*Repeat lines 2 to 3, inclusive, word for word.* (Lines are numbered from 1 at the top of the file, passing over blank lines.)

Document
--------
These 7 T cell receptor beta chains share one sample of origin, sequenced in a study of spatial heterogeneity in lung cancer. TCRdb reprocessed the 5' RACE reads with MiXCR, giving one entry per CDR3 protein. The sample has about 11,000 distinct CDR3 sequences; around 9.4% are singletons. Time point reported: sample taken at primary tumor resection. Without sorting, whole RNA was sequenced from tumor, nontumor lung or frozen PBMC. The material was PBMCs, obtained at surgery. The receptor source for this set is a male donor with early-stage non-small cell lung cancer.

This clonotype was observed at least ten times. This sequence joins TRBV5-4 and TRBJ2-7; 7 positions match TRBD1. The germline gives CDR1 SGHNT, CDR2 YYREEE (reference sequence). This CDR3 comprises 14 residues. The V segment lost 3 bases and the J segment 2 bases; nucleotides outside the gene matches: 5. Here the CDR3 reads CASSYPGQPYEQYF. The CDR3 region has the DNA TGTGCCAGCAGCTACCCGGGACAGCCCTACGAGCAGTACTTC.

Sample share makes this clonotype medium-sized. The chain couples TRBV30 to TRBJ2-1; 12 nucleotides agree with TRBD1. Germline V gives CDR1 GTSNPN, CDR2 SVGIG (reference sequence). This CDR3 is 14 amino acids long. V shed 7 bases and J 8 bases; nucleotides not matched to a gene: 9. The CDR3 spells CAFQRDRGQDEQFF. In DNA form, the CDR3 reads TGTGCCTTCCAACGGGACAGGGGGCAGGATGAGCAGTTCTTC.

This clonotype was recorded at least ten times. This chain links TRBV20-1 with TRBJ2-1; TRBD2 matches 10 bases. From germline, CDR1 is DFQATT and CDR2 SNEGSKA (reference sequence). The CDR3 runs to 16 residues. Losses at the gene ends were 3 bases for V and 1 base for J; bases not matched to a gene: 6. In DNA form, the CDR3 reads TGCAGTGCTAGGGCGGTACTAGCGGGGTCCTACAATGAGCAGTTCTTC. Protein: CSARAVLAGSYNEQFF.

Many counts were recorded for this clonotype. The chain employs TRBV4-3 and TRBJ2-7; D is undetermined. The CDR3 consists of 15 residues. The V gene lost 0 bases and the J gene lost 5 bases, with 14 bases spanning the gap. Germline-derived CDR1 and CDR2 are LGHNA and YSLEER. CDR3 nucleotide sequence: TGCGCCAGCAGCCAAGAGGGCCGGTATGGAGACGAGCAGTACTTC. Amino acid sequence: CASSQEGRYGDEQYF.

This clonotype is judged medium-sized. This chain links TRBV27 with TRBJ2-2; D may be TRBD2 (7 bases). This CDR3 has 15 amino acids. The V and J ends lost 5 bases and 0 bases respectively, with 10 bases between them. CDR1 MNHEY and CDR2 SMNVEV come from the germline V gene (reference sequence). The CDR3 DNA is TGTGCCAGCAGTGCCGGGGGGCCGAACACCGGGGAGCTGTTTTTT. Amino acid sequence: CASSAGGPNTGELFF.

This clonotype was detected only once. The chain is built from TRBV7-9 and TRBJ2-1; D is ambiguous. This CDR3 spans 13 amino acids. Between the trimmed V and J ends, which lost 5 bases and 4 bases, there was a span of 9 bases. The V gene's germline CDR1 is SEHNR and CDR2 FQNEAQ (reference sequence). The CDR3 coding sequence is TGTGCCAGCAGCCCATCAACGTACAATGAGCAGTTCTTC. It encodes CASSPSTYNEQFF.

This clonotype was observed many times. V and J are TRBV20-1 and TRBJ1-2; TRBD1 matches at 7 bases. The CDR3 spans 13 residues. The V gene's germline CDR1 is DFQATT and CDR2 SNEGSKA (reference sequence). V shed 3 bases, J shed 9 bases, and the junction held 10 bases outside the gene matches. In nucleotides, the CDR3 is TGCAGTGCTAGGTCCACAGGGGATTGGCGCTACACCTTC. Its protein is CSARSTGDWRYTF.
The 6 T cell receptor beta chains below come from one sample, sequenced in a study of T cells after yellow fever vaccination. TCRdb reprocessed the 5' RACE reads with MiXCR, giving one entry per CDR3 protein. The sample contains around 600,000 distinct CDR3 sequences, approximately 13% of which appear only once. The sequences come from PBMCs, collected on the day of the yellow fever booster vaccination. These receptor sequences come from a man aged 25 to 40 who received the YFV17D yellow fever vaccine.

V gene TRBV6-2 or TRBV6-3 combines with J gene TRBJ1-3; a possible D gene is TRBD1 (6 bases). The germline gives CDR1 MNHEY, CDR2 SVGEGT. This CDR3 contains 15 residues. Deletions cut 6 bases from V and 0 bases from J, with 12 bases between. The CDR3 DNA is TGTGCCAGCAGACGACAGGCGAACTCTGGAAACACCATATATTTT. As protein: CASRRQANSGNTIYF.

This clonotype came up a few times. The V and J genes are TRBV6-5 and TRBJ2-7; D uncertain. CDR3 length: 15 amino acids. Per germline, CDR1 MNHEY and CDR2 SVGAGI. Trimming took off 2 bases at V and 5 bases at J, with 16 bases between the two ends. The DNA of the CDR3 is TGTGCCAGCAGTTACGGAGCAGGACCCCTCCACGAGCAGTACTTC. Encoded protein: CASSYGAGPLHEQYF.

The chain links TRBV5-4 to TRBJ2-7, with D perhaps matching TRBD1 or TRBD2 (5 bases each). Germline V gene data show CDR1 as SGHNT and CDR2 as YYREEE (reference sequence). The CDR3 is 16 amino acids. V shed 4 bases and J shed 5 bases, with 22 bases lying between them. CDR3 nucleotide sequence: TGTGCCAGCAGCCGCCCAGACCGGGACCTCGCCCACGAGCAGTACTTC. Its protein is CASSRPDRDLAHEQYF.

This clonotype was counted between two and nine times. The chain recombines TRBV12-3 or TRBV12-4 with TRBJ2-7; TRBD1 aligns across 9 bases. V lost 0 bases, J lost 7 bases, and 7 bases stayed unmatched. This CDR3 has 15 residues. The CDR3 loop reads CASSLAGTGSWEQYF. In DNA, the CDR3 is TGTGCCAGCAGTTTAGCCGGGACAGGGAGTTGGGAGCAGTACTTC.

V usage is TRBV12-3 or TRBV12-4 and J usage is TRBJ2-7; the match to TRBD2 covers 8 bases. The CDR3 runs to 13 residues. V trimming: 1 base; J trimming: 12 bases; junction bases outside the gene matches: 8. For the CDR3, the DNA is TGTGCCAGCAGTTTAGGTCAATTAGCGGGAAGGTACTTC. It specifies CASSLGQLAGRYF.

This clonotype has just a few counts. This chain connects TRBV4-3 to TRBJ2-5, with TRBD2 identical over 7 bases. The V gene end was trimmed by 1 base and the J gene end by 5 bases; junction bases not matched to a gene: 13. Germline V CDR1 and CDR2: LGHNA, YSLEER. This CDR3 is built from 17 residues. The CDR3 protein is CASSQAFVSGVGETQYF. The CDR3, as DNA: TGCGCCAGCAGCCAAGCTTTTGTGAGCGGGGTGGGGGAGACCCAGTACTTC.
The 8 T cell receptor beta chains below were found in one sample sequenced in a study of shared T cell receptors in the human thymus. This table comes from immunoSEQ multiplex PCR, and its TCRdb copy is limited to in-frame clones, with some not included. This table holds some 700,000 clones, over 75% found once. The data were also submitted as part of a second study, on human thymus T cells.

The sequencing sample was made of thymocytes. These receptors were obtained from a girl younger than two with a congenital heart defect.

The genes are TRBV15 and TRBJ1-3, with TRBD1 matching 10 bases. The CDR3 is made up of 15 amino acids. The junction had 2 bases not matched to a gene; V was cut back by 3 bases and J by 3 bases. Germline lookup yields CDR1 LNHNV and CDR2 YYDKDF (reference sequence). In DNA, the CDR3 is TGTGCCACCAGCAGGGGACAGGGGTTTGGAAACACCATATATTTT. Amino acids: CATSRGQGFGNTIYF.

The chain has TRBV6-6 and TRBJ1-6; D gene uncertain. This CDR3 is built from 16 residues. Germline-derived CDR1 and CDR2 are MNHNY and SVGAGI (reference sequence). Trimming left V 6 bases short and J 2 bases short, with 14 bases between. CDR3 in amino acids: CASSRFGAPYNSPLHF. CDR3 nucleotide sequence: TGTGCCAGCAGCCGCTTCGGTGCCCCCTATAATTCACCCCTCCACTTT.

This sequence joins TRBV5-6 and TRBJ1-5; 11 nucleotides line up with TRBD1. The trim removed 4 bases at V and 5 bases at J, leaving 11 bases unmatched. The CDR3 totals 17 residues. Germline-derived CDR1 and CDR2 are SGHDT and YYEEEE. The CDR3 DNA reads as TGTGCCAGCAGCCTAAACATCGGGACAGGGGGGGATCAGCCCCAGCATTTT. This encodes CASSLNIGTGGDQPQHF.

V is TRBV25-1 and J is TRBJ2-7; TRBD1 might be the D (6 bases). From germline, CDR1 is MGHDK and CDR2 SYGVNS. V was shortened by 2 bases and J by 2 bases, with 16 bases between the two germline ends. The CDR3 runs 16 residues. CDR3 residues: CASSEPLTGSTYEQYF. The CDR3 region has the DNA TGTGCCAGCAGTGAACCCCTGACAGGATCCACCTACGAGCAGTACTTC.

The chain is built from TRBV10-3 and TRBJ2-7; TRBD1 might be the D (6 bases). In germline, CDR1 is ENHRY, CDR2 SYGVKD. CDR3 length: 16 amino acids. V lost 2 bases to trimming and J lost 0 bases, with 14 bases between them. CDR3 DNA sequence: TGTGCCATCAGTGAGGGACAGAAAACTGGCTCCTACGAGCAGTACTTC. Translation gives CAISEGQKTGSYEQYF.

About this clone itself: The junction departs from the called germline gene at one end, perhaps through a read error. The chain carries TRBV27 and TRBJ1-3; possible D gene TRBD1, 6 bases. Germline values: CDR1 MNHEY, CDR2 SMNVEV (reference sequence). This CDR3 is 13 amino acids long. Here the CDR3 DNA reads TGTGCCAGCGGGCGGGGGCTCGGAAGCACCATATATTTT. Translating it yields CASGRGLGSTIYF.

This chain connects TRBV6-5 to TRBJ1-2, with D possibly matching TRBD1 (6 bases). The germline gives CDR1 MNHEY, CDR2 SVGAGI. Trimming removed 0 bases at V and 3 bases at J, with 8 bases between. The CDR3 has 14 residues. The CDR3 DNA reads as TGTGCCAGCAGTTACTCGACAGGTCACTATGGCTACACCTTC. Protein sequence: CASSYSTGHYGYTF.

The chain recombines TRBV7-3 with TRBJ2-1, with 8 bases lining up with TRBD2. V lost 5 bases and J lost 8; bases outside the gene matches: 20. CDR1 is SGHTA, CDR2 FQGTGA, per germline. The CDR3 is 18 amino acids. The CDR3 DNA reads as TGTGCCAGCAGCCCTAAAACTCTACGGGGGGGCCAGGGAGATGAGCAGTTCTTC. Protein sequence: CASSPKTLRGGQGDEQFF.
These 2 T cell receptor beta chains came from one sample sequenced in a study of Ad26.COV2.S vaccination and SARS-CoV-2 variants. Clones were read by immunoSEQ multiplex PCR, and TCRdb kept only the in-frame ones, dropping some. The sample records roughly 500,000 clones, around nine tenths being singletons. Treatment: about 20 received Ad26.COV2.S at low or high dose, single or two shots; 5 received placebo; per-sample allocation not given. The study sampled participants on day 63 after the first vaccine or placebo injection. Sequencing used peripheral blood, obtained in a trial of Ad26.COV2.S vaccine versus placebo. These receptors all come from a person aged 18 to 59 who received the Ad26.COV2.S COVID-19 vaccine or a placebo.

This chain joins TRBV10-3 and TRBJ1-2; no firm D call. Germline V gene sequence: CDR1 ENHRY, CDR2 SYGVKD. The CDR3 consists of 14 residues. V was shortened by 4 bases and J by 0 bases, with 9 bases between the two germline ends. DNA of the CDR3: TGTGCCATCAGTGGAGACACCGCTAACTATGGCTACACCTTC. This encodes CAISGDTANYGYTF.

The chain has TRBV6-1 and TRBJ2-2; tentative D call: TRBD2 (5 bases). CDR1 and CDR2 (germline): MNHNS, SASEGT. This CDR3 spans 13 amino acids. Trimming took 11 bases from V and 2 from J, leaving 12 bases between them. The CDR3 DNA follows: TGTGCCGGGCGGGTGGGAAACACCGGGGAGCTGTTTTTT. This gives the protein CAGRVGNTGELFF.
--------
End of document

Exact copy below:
This clonotype was observed at least ten times. This sequence joins TRBV5-4 and TRBJ2-7; 7 positions match TRBD1. The germline gives CDR1 SGHNT, CDR2 YYREEE (reference sequence). This CDR3 comprises 14 residues. The V segment lost 3 bases and the J segment 2 bases; nucleotides outside the gene matches: 5. Here the CDR3 reads CASSYPGQPYEQYF. The CDR3 region has the DNA TGTGCCAGCAGCTACCCGGGACAGCCCTACGAGCAGTACTTC.

Sample share makes this clonotype medium-sized. The chain couples TRBV30 to TRBJ2-1; 12 nucleotides agree with TRBD1. Germline V gives CDR1 GTSNPN, CDR2 SVGIG (reference sequence). This CDR3 is 14 amino acids long. V shed 7 bases and J 8 bases; nucleotides not matched to a gene: 9. The CDR3 spells CAFQRDRGQDEQFF. In DNA form, the CDR3 reads TGTGCCTTCCAACGGGACAGGGGGCAGGATGAGCAGTTCTTC.